What are your thoughts on racing?
Do you embrace the start line of a race? Does the thought of lining up with a bunch of others feel intimidating, or does it give you a rush of adrenaline?
1. Although you cannot control the race day conditions, you can control how you train.
This little lesson became crystal clear in my very early years of running when I was in love with my treadmill (yes, there was a time when I actually adored that beast). I could run three easy miles on it in the comfort of an air-conditioned setting (with an additional fan blowing on me) and a television screen to distract my attention.
I used to whine and complain about how hard it was to run hills, and the outdoor air was so treacherous with all that Iowa humidity. It just wasn't fair that race officials would plan out a race course with difficult hills or complicated hairpin turns. And, it really wasn't fair to allow the race to start "on time" if there was rain or extreme wind present.
There were excuses aplenty for my (usual) less-than-stellar experiences. When I transitioned to running outdoors, things dramatically changed. Although I wasn't a fan of heat (or extreme cold), I no longer feared them. Hmmmm. So, until you can find a race that allows (and guarantees) participants the luxury of "perfect" race day conditions, you'll do yourself a big favor if you prepare for it by doing some (if not most) of your training outside.
Some days, you'll wake up to optimal conditions on race day morning. Perfect weather, a great breakfast, and a flat course usually makes for a great experience, and possibly a PR. I can't tell you the number of times I've showed up at a race feeling like I was gonna dominate the day (which is silly, since I'm really not super fast) only to be passed by a large number of the crowd at the finish line.
Last year, I did my first duathlon. It was a pretty hot and humid day in Iowa, with plenty of wind as well. The biking leg was 20 miles long, and the first five miles were straight into a massive head wind. It was an out-and-back trek, and as I was approaching those final five miles I was almost giddy with excitement at the thought of how much time I would make up with what would then be a mighty tail wind to take me home! I was envisioning passing several cyclists as I cruised (effortlessly) to the transition station and then finishing the event with a victorious sprint to the finish line. The thing is....everyone else ALSO got to relish that same tail wind. (Duh!) And most of us looked like arthritic zombies as we practically fell off our bikes and tried to make our way through the final 1.5 mile jaunt of the race on foot.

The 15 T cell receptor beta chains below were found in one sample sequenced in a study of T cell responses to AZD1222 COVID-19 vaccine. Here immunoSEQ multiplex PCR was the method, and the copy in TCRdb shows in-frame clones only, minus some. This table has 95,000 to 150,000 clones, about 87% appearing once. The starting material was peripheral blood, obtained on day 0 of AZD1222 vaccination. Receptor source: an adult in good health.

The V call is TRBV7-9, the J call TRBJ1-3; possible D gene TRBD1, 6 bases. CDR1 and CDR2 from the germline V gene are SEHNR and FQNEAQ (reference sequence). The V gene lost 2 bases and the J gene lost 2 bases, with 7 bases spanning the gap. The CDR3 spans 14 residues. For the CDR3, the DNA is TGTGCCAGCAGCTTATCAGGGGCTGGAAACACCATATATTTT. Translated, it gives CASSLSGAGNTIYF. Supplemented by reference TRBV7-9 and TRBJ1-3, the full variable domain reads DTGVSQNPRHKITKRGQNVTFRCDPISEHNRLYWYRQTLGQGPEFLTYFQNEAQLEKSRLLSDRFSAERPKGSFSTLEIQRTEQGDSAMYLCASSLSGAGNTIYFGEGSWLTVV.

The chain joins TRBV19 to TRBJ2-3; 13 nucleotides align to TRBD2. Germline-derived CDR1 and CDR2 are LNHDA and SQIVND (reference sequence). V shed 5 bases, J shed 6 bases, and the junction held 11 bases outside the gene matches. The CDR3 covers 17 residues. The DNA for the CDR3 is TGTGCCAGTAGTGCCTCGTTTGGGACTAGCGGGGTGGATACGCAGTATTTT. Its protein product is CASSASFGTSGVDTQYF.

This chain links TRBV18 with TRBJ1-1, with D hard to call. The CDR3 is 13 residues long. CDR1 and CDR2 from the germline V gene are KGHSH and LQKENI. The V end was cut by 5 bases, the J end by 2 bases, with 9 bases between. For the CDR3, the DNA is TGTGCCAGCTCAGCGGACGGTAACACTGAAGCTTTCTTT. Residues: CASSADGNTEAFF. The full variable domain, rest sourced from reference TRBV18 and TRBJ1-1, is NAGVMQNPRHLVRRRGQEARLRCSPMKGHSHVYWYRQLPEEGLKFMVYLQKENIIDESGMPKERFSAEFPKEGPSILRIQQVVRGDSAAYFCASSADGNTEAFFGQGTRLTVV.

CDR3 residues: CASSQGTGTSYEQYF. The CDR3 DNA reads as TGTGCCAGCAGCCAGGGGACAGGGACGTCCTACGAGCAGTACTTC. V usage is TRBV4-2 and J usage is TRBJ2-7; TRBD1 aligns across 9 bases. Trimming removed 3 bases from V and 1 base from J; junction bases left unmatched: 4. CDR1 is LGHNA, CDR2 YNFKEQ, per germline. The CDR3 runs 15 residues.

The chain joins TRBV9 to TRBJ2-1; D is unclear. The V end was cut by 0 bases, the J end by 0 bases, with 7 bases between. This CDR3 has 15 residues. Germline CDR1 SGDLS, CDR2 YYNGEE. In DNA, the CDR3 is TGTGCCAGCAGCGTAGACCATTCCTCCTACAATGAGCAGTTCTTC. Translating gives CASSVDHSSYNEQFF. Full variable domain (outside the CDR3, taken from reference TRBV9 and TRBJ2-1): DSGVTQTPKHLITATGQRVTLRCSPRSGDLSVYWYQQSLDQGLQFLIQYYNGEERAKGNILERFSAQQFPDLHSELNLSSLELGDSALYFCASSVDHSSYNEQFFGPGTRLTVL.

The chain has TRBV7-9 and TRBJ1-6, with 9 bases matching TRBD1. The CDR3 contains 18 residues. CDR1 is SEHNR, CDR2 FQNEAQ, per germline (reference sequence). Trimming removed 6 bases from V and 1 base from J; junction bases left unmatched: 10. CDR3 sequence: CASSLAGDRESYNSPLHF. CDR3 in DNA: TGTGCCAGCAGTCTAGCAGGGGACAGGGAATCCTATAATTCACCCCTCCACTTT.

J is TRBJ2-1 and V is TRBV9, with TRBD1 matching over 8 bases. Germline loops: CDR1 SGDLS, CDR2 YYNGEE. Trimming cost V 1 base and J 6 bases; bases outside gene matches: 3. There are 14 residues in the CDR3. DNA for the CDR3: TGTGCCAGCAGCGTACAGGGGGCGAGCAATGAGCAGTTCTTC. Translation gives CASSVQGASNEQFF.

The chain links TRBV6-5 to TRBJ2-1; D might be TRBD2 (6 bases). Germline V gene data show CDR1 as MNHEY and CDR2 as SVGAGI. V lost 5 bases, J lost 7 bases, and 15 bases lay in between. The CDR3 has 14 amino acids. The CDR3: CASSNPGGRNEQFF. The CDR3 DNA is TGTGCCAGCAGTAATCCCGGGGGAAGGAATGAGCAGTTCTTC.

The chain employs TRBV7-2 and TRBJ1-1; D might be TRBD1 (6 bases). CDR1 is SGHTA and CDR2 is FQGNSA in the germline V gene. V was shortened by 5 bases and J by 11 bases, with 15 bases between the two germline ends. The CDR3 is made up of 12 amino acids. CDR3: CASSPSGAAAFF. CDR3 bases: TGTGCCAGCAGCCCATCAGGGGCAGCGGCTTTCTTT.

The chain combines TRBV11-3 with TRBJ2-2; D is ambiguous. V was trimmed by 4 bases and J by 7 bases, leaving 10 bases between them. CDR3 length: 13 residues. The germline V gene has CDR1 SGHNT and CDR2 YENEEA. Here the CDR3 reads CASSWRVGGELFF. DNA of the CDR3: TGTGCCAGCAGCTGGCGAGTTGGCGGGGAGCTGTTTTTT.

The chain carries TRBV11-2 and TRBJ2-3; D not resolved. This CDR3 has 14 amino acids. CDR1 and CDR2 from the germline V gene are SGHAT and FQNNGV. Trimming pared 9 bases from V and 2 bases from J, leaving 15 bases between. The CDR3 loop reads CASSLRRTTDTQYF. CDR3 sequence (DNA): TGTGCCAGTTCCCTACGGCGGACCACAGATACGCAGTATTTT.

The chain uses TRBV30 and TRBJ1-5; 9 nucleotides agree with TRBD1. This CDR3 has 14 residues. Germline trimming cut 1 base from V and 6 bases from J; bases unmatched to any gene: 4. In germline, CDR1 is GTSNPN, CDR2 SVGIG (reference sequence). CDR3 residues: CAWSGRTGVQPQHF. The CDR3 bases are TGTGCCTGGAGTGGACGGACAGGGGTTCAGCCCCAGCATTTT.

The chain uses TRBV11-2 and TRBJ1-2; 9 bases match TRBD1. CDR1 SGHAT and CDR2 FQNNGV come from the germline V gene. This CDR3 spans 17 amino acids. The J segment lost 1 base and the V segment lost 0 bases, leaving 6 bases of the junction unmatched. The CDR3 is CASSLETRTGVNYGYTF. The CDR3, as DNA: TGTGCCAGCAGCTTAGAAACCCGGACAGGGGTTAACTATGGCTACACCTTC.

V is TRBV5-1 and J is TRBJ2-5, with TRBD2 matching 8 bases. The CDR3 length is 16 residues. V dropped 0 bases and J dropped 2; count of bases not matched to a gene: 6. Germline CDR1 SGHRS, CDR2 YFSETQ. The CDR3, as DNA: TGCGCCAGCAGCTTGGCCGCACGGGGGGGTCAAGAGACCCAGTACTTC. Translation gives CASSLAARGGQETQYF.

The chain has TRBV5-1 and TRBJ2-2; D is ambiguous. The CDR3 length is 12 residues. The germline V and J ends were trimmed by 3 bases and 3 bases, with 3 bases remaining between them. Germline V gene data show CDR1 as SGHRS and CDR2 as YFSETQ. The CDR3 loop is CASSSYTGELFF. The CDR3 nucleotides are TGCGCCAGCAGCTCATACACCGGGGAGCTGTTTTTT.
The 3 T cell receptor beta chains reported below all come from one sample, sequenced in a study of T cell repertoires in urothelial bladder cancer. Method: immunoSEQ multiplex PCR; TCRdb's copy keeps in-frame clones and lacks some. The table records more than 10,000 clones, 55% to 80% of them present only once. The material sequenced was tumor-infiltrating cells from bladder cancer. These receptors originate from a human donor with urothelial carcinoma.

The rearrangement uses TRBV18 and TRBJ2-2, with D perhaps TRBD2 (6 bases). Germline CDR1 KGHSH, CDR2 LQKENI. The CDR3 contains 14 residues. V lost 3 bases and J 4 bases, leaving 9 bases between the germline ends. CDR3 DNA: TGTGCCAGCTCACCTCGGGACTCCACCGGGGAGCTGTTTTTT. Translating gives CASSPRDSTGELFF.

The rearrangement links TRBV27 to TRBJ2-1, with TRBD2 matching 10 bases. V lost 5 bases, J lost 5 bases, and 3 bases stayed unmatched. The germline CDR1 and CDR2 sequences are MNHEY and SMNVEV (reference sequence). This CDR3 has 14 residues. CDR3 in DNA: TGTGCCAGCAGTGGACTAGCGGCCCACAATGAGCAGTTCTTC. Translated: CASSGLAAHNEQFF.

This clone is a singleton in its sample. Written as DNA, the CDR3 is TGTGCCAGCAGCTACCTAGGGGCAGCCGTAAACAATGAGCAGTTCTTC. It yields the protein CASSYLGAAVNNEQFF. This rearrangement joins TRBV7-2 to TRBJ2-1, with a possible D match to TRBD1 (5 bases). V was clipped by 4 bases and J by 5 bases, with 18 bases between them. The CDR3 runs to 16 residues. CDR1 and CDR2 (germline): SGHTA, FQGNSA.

3. How you place is always contingent on who else shows up as well.
Similarly, there have been times I have eyed the field of women who appear to be in my age group. I admit that I enjoy age group awards as much as the next person. After all, with my middle-of-the-pack speed, placing in the top three is not an every-race occurrence. That said, showing up at a "small" race will not necessarily guarantee you a top-three finish. And, sometimes I have been pleasantly surprised to bring home an age group award. None the less, you can run a great race and finish with a substantial PR...but still not make the top three in your age group.
4. It's in your best interest to run your own race.
You have probably heard this before. Yes, you may find comfort in having someone else pace you. Or perhaps you thrive on counting how many bodies you can pass in that final mile. Maybe you need the constant crowd support to keep yourself in motion. These are all great little "crutches" to have...but there's nothing more fulfilling than knowing you did it on your own. This also goes hand-in-hand with training. Group runs are a fantastic way to get the miles done, but what if you have a long run scheduled and no one else is able to show up? Could you knock out those 15+ miles all by yourself? What happens if you're in a race and you suddenly need to walk...are you gonna expect someone to pullover and walk with you? Granted, a true (runner) friend will stick with you no matter what...but is it fair to them?
5. Not every race will be a PR race.
Shocker, huh! Some races just need to be ran and not raced. Of course that's easy for me to say, since I'm not typically in contention for placing unless it's a small race on a cold day. I think most "new" runners want to keep getting faster and faster with each new race. What they will eventually realize is there's this (somewhat) annoying condition call plateauing.
Plateauing isn't all bad, though it is incredibly frustrating. It's a neat accomplishment to reach a point where you can maintain your fitness and (dare I say?) speed. But the more racing you do, the PR's will start to become few and far between. You've probably heard of athletes "peaking" in their performance, and that often happens to runners as well. I love a PR as much as the next person, but I no longer expect them nor do I take them for granted when they occur. And I try to simply enjoy running for the simple act of fitness that it is. I'm thankful to have discovered this sport, and I plan to keep with it forever.
|pic from PanFoto
I'm linking up with the DC gals for their Friday Five..today's theme is Fitness. A big thanks to Mar at Mar on the Run, Courtney at Eat Pray Run DC and Cynthia at You Signed Up For What for hosting this great event! Head over and check out their blogs as well as all the other blogs to see what everyone's talking about!